To issuers of perps, cash is king

The proliferation of bond offerings of late has drawn interest in a big way from both fund managers and retail investors.

In the past month, blue-bloods such as United Overseas Bank, French lender Societe Generale and Canadian insurer Manulife Financial Corp have waded into the market here to raise hundreds of millions of dollars.

Even less well-known companies such as Aspial Corp, Perennial Real Estate and Oxley Holdings have successfully clinched big sums from bond offerings.

But what is particularly eye-catching is the revival in interest in perpetual bonds, or perps. These are bond-like instruments that offer their holders a fixed payout but no voting rights.

In quick succession, firms such as UOB, Mapletree Logistics Trust and Societe Generale pushed out perps issues on the wholesale market, which is confined to fund managers and high-net-worth investors.

Water-treatment specialist Hyflux went one step further and sold perps to the retail crowd. This helped it raise $500 million - a bigger sum than its market capitalisation of $444 million.

This has led to some market pundits wondering if these firms had discussed with each other the best way to raise capital and came to the conclusion that selling perps was the way to go.

For perp buyers, the big attraction is the mouth-watering interest payments - or coupon - promised as keeping the money in the bank gives them almost zero return.

But that attractive payout comes with a big catch. Unlike a straight bond, in which both the principal and interest must be paid according to a fixed schedule, a perp issuer has the discretion to withdraw coupon payments under certain circumstances without triggering a default on his other debts. He also gets to decide when he has to repay the principal to the borrower.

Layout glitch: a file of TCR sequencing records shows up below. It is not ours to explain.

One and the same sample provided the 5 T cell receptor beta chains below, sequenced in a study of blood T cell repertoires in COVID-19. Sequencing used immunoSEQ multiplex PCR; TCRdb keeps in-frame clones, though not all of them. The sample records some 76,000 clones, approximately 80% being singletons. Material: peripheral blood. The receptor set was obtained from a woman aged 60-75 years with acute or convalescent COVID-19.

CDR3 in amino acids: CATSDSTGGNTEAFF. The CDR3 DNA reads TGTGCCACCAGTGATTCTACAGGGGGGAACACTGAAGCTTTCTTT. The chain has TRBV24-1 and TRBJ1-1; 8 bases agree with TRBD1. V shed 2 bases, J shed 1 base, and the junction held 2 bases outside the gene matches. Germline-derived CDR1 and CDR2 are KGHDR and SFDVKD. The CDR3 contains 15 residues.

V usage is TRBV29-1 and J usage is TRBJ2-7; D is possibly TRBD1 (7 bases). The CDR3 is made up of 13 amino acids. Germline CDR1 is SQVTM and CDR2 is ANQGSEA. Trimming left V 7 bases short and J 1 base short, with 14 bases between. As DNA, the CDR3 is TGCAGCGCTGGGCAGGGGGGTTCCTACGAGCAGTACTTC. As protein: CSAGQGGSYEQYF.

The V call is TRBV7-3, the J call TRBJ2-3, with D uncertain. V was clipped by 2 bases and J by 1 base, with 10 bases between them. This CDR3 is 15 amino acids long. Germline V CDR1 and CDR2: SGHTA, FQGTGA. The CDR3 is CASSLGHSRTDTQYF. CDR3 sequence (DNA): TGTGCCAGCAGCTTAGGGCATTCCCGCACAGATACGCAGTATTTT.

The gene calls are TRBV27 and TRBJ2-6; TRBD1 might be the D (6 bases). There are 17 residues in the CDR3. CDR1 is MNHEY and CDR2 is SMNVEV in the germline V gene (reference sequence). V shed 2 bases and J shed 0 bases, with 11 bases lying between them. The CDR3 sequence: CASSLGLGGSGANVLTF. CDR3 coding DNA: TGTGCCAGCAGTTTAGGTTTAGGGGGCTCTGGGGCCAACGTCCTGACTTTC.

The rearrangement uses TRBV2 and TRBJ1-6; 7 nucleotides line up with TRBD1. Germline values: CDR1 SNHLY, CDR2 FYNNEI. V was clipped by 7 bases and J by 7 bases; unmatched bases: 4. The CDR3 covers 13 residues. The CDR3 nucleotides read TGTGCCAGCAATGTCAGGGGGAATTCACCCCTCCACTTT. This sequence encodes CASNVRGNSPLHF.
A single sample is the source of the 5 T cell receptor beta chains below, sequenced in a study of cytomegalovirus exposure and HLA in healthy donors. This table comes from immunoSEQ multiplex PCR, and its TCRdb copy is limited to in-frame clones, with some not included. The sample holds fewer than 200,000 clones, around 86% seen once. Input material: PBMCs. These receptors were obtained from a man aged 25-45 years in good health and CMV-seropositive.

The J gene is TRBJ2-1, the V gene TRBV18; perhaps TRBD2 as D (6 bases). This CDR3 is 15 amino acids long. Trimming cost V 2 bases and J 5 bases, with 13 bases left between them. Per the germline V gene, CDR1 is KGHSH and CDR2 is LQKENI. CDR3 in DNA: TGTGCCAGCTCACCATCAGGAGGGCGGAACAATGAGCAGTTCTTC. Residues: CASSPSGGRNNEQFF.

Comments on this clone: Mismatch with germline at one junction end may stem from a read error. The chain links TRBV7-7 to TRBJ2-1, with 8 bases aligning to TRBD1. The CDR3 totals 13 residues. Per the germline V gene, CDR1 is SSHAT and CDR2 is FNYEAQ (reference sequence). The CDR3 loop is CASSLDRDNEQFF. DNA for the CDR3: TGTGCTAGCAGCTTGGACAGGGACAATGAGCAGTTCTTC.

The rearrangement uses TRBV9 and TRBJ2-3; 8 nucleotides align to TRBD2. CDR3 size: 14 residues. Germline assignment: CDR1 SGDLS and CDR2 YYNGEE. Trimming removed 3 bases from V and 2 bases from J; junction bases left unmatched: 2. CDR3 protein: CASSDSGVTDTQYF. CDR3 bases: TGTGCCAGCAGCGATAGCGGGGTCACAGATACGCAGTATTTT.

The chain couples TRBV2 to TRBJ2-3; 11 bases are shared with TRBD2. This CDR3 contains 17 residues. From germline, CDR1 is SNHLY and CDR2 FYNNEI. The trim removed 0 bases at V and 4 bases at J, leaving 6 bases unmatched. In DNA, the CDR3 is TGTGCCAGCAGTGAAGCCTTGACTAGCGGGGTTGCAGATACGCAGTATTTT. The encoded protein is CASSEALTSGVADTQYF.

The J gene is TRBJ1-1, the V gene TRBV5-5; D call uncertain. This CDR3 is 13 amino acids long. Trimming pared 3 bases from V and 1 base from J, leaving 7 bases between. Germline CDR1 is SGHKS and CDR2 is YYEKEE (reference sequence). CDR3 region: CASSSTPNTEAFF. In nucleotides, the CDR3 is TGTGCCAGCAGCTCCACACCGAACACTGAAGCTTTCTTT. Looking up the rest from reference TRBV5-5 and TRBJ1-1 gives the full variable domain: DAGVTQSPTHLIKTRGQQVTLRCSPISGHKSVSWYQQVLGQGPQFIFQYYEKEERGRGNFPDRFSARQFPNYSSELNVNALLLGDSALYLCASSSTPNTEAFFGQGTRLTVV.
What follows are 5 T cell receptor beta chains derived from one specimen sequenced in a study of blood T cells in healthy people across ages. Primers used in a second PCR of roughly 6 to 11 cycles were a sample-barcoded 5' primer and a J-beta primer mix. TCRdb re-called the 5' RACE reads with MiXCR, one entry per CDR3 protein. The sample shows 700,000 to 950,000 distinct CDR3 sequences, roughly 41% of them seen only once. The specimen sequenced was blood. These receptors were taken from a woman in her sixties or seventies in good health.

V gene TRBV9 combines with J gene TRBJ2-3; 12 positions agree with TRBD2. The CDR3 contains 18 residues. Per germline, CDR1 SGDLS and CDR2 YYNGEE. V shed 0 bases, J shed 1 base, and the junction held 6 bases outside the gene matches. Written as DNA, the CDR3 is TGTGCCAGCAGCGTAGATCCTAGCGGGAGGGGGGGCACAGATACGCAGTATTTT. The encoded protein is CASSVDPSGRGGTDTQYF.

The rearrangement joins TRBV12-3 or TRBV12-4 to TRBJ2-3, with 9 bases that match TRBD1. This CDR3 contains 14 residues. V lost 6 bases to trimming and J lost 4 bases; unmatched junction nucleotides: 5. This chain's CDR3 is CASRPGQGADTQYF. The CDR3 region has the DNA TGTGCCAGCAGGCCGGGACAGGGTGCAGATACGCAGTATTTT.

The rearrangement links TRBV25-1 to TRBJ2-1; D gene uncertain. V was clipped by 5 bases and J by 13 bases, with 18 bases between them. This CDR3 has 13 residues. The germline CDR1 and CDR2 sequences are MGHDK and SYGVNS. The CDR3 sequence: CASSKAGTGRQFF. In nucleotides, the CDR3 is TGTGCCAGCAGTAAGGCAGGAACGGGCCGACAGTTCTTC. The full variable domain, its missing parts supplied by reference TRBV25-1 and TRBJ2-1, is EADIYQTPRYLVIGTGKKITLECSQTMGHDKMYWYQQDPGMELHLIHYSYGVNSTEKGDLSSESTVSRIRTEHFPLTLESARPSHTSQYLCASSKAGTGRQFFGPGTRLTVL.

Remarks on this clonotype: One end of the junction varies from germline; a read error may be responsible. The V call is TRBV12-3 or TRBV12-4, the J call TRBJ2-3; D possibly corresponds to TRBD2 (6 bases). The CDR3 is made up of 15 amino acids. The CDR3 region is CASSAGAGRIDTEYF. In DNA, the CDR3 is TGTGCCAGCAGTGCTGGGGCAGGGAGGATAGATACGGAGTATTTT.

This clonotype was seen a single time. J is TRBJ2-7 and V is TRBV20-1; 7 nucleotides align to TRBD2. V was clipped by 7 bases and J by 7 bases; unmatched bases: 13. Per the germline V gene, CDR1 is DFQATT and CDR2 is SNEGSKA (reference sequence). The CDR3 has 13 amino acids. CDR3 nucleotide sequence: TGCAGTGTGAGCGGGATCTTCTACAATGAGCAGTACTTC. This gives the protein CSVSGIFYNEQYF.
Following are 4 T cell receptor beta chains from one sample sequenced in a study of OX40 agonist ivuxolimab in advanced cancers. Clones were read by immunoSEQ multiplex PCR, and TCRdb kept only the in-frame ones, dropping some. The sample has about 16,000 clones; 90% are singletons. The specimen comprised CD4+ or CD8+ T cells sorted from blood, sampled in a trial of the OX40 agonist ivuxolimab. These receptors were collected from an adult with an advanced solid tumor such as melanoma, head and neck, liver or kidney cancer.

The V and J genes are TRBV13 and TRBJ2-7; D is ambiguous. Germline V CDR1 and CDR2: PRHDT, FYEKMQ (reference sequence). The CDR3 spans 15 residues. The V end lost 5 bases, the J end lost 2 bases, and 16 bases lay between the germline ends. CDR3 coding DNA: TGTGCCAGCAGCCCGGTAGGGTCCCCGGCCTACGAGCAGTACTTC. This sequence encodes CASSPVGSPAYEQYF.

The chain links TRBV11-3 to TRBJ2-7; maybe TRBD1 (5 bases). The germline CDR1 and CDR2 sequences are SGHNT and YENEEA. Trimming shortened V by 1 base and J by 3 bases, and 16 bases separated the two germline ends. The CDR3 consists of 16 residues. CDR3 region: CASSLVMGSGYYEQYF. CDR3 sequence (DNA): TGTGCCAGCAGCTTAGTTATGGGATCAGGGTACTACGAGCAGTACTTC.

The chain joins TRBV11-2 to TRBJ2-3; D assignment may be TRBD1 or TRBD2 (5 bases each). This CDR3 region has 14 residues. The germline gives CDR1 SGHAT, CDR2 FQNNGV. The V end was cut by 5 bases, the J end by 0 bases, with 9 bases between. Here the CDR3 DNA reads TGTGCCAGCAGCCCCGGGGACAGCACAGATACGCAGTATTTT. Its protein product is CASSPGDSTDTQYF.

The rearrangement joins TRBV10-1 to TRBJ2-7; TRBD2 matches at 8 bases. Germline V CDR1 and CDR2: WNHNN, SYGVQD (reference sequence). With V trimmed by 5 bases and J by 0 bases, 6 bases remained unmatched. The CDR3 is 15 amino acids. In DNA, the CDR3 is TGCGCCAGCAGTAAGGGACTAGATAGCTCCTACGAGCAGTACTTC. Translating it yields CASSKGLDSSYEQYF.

There is a further attraction: Under current accounting rules, perps are considered as equity, rather than debt, on a company's balance sheet.

So if a company borrows money by issuing perps to repay existing debt, one of its financial ratios - debt-to-equity - will actually improve. This is because the debt would be reduced after being paid off by the money raised from perps, while the equity portion is concurrently being boosted by the new perps.

On the flip side, unless a company can get a better return from the money it raises from selling perps, the high coupon payments it has to foot will eat into the profit that it makes.

And if its profit falls, that would have an adverse impact on another two numbers which an investor looks at - the price-earnings ratio and the return on equity.

For the company's shareholders, there is a further concern. Unless a company pays the coupon on the perps, it will not be able to declare an ordinary dividend to shareholders.

Now, considering that issuing perps is an expensive way to raise funds and there are some drawbacks in issuing them, why do companies press ahead?

For an answer, it is instructive to look at two previous periods - 2008 and 2012 - when perps enjoyed a similarly roaring popularity among issuers. Quite by chance, like now, these years coincided with the Olympics Games.